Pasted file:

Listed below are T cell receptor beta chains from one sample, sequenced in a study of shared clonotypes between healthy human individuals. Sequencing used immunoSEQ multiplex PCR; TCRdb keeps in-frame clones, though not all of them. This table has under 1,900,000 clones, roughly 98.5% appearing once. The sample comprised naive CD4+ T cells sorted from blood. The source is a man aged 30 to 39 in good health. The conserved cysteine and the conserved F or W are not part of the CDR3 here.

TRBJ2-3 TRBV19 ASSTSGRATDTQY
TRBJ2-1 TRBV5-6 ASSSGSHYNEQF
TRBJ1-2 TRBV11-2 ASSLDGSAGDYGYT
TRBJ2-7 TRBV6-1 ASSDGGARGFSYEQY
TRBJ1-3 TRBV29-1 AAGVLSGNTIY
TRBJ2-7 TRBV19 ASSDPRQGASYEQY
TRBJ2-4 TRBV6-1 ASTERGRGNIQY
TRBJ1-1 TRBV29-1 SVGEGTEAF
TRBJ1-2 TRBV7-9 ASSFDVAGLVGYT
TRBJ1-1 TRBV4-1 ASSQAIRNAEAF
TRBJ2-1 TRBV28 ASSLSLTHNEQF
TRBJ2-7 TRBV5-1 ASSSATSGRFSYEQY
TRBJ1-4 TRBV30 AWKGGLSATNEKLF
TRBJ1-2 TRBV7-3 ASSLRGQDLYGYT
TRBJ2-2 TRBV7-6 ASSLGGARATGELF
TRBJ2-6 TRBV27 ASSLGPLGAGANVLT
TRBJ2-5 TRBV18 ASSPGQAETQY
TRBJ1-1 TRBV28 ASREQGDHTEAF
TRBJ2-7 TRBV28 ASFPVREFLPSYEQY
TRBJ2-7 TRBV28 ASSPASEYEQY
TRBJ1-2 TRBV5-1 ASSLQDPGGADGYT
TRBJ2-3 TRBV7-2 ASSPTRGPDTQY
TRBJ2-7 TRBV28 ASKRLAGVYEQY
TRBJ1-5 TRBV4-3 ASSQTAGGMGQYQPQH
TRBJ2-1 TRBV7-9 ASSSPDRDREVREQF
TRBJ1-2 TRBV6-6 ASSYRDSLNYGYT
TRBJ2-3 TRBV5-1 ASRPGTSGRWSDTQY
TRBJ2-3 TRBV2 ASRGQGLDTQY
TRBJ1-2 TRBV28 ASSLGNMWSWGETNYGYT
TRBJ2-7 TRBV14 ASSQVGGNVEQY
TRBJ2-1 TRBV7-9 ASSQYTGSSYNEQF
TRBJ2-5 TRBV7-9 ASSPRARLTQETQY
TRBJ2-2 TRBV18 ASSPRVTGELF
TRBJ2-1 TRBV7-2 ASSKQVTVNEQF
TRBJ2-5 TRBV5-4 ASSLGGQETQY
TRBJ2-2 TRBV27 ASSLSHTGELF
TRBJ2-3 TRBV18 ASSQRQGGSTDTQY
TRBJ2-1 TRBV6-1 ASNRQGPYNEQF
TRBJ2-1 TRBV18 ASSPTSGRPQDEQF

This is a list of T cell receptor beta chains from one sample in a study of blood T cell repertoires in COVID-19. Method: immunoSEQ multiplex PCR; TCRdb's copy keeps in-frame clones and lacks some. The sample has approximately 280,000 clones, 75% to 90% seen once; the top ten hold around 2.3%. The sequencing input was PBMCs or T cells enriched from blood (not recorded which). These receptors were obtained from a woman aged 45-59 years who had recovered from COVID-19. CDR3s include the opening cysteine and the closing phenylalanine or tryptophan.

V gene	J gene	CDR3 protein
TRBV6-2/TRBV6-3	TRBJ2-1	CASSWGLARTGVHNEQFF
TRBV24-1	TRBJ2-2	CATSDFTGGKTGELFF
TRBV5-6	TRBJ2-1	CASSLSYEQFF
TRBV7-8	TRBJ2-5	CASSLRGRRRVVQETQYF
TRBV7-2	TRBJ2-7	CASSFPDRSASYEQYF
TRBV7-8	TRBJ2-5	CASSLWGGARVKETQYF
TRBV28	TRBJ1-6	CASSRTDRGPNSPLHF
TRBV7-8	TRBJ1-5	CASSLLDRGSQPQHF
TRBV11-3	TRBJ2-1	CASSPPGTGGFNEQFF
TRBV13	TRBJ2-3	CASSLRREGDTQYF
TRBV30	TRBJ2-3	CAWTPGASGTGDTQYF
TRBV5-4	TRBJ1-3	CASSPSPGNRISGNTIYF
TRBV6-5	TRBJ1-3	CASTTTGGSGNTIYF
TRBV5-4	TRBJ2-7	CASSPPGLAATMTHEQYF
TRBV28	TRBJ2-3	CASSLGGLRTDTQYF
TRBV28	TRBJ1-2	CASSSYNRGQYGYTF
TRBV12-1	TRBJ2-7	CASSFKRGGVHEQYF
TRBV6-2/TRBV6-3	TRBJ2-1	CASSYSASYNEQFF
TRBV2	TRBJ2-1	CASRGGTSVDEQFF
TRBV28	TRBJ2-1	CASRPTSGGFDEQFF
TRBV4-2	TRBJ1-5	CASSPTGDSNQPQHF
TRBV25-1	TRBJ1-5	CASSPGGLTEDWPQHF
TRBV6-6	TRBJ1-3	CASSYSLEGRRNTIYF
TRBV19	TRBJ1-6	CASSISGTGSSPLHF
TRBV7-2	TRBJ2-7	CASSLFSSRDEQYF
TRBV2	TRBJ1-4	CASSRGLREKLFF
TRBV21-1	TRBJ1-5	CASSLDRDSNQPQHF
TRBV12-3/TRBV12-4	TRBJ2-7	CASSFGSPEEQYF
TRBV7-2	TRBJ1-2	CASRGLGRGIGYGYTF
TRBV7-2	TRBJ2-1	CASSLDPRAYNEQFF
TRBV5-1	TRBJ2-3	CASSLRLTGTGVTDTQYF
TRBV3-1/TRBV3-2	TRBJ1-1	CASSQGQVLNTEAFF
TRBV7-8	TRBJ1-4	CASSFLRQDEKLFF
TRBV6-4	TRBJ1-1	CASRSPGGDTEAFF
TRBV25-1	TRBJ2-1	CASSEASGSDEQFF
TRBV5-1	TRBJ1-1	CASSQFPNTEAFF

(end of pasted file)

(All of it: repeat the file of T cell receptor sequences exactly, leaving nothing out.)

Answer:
Listed below are T cell receptor beta chains from one sample, sequenced in a study of shared clonotypes between healthy human individuals. Sequencing used immunoSEQ multiplex PCR; TCRdb keeps in-frame clones, though not all of them. This table has under 1,900,000 clones, roughly 98.5% appearing once. The sample comprised naive CD4+ T cells sorted from blood. The source is a man aged 30 to 39 in good health. The conserved cysteine and the conserved F or W are not part of the CDR3 here.

TRBJ2-3 TRBV19 ASSTSGRATDTQY
TRBJ2-1 TRBV5-6 ASSSGSHYNEQF
TRBJ1-2 TRBV11-2 ASSLDGSAGDYGYT
TRBJ2-7 TRBV6-1 ASSDGGARGFSYEQY
TRBJ1-3 TRBV29-1 AAGVLSGNTIY
TRBJ2-7 TRBV19 ASSDPRQGASYEQY
TRBJ2-4 TRBV6-1 ASTERGRGNIQY
TRBJ1-1 TRBV29-1 SVGEGTEAF
TRBJ1-2 TRBV7-9 ASSFDVAGLVGYT
TRBJ1-1 TRBV4-1 ASSQAIRNAEAF
TRBJ2-1 TRBV28 ASSLSLTHNEQF
TRBJ2-7 TRBV5-1 ASSSATSGRFSYEQY
TRBJ1-4 TRBV30 AWKGGLSATNEKLF
TRBJ1-2 TRBV7-3 ASSLRGQDLYGYT
TRBJ2-2 TRBV7-6 ASSLGGARATGELF
TRBJ2-6 TRBV27 ASSLGPLGAGANVLT
TRBJ2-5 TRBV18 ASSPGQAETQY
TRBJ1-1 TRBV28 ASREQGDHTEAF
TRBJ2-7 TRBV28 ASFPVREFLPSYEQY
TRBJ2-7 TRBV28 ASSPASEYEQY
TRBJ1-2 TRBV5-1 ASSLQDPGGADGYT
TRBJ2-3 TRBV7-2 ASSPTRGPDTQY
TRBJ2-7 TRBV28 ASKRLAGVYEQY
TRBJ1-5 TRBV4-3 ASSQTAGGMGQYQPQH
TRBJ2-1 TRBV7-9 ASSSPDRDREVREQF
TRBJ1-2 TRBV6-6 ASSYRDSLNYGYT
TRBJ2-3 TRBV5-1 ASRPGTSGRWSDTQY
TRBJ2-3 TRBV2 ASRGQGLDTQY
TRBJ1-2 TRBV28 ASSLGNMWSWGETNYGYT
TRBJ2-7 TRBV14 ASSQVGGNVEQY
TRBJ2-1 TRBV7-9 ASSQYTGSSYNEQF
TRBJ2-5 TRBV7-9 ASSPRARLTQETQY
TRBJ2-2 TRBV18 ASSPRVTGELF
TRBJ2-1 TRBV7-2 ASSKQVTVNEQF
TRBJ2-5 TRBV5-4 ASSLGGQETQY
TRBJ2-2 TRBV27 ASSLSHTGELF
TRBJ2-3 TRBV18 ASSQRQGGSTDTQY
TRBJ2-1 TRBV6-1 ASNRQGPYNEQF
TRBJ2-1 TRBV18 ASSPTSGRPQDEQF

This is a list of T cell receptor beta chains from one sample in a study of blood T cell repertoires in COVID-19. Method: immunoSEQ multiplex PCR; TCRdb's copy keeps in-frame clones and lacks some. The sample has approximately 280,000 clones, 75% to 90% seen once; the top ten hold around 2.3%. The sequencing input was PBMCs or T cells enriched from blood (not recorded which). These receptors were obtained from a woman aged 45-59 years who had recovered from COVID-19. CDR3s include the opening cysteine and the closing phenylalanine or tryptophan.

V gene	J gene	CDR3 protein
TRBV6-2/TRBV6-3	TRBJ2-1	CASSWGLARTGVHNEQFF
TRBV24-1	TRBJ2-2	CATSDFTGGKTGELFF
TRBV5-6	TRBJ2-1	CASSLSYEQFF
TRBV7-8	TRBJ2-5	CASSLRGRRRVVQETQYF
TRBV7-2	TRBJ2-7	CASSFPDRSASYEQYF
TRBV7-8	TRBJ2-5	CASSLWGGARVKETQYF
TRBV28	TRBJ1-6	CASSRTDRGPNSPLHF
TRBV7-8	TRBJ1-5	CASSLLDRGSQPQHF
TRBV11-3	TRBJ2-1	CASSPPGTGGFNEQFF
TRBV13	TRBJ2-3	CASSLRREGDTQYF
TRBV30	TRBJ2-3	CAWTPGASGTGDTQYF
TRBV5-4	TRBJ1-3	CASSPSPGNRISGNTIYF
TRBV6-5	TRBJ1-3	CASTTTGGSGNTIYF
TRBV5-4	TRBJ2-7	CASSPPGLAATMTHEQYF
TRBV28	TRBJ2-3	CASSLGGLRTDTQYF
TRBV28	TRBJ1-2	CASSSYNRGQYGYTF
TRBV12-1	TRBJ2-7	CASSFKRGGVHEQYF
TRBV6-2/TRBV6-3	TRBJ2-1	CASSYSASYNEQFF
TRBV2	TRBJ2-1	CASRGGTSVDEQFF
TRBV28	TRBJ2-1	CASRPTSGGFDEQFF
TRBV4-2	TRBJ1-5	CASSPTGDSNQPQHF
TRBV25-1	TRBJ1-5	CASSPGGLTEDWPQHF
TRBV6-6	TRBJ1-3	CASSYSLEGRRNTIYF
TRBV19	TRBJ1-6	CASSISGTGSSPLHF
TRBV7-2	TRBJ2-7	CASSLFSSRDEQYF
TRBV2	TRBJ1-4	CASSRGLREKLFF
TRBV21-1	TRBJ1-5	CASSLDRDSNQPQHF
TRBV12-3/TRBV12-4	TRBJ2-7	CASSFGSPEEQYF
TRBV7-2	TRBJ1-2	CASRGLGRGIGYGYTF
TRBV7-2	TRBJ2-1	CASSLDPRAYNEQFF
TRBV5-1	TRBJ2-3	CASSLRLTGTGVTDTQYF
TRBV3-1/TRBV3-2	TRBJ1-1	CASSQGQVLNTEAFF
TRBV7-8	TRBJ1-4	CASSFLRQDEKLFF
TRBV6-4	TRBJ1-1	CASRSPGGDTEAFF
TRBV25-1	TRBJ2-1	CASSEASGSDEQFF
TRBV5-1	TRBJ1-1	CASSQFPNTEAFF